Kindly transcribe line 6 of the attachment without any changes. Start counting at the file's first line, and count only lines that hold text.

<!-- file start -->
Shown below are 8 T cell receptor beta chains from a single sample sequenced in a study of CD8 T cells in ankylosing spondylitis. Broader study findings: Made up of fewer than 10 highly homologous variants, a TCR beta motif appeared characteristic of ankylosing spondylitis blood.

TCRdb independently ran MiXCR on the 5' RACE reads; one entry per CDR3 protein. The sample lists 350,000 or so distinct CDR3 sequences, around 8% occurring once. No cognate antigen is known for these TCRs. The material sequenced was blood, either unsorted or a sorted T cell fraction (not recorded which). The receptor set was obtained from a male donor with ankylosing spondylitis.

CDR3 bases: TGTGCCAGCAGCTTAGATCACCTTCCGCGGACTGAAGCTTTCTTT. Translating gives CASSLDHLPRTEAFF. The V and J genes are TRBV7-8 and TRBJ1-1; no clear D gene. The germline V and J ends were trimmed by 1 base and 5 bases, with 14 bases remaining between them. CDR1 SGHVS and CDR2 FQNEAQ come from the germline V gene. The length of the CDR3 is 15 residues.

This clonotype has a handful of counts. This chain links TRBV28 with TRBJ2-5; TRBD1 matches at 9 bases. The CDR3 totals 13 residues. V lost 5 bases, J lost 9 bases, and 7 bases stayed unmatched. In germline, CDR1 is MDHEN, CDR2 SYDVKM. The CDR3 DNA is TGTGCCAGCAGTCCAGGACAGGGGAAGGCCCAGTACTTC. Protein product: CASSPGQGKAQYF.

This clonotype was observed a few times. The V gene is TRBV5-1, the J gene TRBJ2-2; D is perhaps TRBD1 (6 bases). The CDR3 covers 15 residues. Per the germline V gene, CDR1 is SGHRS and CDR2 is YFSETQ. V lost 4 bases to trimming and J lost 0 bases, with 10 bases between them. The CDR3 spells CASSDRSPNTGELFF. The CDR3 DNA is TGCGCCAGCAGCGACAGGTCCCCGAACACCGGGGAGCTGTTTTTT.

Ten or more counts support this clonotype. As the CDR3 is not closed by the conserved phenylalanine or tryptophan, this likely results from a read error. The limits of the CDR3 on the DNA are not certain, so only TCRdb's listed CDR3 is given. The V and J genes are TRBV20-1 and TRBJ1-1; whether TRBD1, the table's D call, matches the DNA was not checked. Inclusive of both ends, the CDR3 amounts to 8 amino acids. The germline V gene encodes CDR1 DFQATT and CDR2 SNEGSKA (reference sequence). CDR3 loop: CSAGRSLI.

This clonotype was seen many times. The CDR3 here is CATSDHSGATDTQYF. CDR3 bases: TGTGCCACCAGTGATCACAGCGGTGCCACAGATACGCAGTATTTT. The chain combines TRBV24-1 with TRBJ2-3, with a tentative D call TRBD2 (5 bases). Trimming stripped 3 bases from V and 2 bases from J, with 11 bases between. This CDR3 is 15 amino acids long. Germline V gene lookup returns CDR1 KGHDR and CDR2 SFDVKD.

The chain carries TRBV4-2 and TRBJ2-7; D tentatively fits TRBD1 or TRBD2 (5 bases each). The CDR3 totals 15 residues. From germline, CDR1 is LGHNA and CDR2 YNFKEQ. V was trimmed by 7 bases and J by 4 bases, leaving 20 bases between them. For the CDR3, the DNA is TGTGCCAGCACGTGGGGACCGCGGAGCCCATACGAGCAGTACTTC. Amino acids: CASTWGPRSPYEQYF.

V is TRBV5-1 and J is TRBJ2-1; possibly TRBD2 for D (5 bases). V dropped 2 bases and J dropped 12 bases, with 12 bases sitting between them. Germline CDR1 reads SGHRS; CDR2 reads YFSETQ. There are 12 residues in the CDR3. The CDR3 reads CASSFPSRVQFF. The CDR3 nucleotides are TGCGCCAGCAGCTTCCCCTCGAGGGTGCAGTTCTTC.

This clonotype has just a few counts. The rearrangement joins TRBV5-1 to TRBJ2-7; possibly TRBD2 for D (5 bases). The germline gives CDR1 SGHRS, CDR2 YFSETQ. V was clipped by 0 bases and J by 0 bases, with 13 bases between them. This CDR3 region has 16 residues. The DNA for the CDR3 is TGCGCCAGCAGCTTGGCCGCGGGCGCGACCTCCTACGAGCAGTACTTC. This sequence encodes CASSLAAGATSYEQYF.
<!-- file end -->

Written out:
Ten or more counts support this clonotype. As the CDR3 is not closed by the conserved phenylalanine or tryptophan, this likely results from a read error. The limits of the CDR3 on the DNA are not certain, so only TCRdb's listed CDR3 is given. The V and J genes are TRBV20-1 and TRBJ1-1; whether TRBD1, the table's D call, matches the DNA was not checked. Inclusive of both ends, the CDR3 amounts to 8 amino acids. The germline V gene encodes CDR1 DFQATT and CDR2 SNEGSKA (reference sequence). CDR3 loop: CSAGRSLI.